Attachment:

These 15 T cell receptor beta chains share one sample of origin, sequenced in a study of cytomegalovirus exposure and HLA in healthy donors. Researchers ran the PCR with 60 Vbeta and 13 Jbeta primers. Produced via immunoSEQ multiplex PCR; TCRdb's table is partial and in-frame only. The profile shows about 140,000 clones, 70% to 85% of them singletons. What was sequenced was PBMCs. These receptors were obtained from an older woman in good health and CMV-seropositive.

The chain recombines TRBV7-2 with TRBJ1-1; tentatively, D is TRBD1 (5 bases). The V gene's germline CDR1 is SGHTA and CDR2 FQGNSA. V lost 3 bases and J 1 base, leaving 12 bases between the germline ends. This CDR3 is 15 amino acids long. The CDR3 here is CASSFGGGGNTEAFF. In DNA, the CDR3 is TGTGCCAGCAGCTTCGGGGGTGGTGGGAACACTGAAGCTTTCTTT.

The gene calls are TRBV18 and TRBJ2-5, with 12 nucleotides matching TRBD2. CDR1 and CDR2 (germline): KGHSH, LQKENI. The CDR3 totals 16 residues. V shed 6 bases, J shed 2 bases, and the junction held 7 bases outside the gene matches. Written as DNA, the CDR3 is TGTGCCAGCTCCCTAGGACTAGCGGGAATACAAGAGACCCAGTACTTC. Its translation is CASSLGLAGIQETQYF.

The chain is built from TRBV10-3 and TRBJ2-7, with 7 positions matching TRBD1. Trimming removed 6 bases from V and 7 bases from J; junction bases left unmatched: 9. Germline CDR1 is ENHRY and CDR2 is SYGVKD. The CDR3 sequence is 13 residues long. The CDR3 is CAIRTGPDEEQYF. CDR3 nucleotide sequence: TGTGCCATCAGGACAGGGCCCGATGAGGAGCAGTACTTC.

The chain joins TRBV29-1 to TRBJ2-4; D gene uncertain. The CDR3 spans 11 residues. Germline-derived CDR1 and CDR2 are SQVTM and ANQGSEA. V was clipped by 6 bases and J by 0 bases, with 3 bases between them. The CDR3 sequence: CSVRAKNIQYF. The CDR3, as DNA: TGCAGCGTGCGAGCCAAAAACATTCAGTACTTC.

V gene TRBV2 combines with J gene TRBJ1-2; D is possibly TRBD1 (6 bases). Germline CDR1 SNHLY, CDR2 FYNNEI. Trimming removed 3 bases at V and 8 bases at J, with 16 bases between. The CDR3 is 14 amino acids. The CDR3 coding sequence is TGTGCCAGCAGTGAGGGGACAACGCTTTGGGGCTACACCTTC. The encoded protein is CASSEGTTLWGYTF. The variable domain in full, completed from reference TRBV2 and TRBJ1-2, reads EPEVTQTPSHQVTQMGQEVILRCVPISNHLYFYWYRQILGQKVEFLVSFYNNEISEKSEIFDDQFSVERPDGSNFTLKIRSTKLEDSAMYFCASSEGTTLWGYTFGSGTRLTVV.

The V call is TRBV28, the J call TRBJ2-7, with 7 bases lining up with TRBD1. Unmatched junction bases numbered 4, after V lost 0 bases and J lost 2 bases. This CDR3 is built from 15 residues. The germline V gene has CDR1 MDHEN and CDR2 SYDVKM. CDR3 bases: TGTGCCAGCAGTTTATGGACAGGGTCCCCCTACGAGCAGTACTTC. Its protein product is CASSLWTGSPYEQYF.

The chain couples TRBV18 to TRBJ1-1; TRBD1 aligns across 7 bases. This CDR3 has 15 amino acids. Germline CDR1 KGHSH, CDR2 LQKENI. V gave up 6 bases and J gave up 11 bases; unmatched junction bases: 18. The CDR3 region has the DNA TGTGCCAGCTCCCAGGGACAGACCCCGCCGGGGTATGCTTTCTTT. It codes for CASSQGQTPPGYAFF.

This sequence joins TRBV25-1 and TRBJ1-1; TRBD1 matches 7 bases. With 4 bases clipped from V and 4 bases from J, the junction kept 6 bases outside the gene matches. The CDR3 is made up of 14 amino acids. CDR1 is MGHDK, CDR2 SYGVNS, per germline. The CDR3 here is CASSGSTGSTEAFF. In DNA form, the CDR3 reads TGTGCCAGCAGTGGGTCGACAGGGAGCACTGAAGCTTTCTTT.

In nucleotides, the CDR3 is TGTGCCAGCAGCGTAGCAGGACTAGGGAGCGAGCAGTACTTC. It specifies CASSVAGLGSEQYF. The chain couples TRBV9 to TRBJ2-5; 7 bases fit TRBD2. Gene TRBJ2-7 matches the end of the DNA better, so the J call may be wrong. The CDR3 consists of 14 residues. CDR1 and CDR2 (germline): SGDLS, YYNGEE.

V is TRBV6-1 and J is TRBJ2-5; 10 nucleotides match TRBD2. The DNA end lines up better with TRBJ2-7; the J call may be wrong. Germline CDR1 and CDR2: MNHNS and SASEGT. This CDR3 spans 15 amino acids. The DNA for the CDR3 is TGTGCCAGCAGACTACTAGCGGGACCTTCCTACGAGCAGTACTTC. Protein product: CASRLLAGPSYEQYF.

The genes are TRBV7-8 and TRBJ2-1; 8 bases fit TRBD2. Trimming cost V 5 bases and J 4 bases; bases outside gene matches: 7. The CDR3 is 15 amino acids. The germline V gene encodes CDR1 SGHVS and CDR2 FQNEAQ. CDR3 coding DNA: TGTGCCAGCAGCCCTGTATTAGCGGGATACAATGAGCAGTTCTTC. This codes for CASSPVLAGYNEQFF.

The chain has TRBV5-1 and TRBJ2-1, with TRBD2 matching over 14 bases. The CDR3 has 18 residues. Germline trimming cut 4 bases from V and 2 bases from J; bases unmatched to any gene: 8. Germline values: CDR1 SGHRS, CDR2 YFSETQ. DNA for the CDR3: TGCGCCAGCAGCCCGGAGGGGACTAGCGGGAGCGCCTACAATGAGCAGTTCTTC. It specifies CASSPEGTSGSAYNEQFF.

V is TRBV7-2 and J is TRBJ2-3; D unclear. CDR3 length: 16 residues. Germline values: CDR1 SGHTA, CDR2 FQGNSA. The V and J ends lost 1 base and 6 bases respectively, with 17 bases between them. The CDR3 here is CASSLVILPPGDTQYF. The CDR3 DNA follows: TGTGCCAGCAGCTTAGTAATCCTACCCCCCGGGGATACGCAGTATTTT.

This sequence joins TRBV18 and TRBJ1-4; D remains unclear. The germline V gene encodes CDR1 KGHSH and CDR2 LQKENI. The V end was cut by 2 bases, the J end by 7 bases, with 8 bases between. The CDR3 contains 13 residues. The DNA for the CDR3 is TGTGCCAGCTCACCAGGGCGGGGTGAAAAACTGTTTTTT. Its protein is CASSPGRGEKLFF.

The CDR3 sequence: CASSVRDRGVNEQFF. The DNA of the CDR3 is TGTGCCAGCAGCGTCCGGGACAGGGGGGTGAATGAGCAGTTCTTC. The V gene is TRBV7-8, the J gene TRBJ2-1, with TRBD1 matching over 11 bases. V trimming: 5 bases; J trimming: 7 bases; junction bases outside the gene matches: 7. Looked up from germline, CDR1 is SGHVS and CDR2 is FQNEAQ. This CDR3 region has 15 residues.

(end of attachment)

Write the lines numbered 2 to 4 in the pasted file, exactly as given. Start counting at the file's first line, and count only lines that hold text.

The chain recombines TRBV7-2 with TRBJ1-1; tentatively, D is TRBD1 (5 bases). The V gene's germline CDR1 is SGHTA and CDR2 FQGNSA. V lost 3 bases and J 1 base, leaving 12 bases between the germline ends. This CDR3 is 15 amino acids long. The CDR3 here is CASSFGGGGNTEAFF. In DNA, the CDR3 is TGTGCCAGCAGCTTCGGGGGTGGTGGGAACACTGAAGCTTTCTTT.

The gene calls are TRBV18 and TRBJ2-5, with 12 nucleotides matching TRBD2. CDR1 and CDR2 (germline): KGHSH, LQKENI. The CDR3 totals 16 residues. V shed 6 bases, J shed 2 bases, and the junction held 7 bases outside the gene matches. Written as DNA, the CDR3 is TGTGCCAGCTCCCTAGGACTAGCGGGAATACAAGAGACCCAGTACTTC. Its translation is CASSLGLAGIQETQYF.

The chain is built from TRBV10-3 and TRBJ2-7, with 7 positions matching TRBD1. Trimming removed 6 bases from V and 7 bases from J; junction bases left unmatched: 9. Germline CDR1 is ENHRY and CDR2 is SYGVKD. The CDR3 sequence is 13 residues long. The CDR3 is CAIRTGPDEEQYF. CDR3 nucleotide sequence: TGTGCCATCAGGACAGGGCCCGATGAGGAGCAGTACTTC.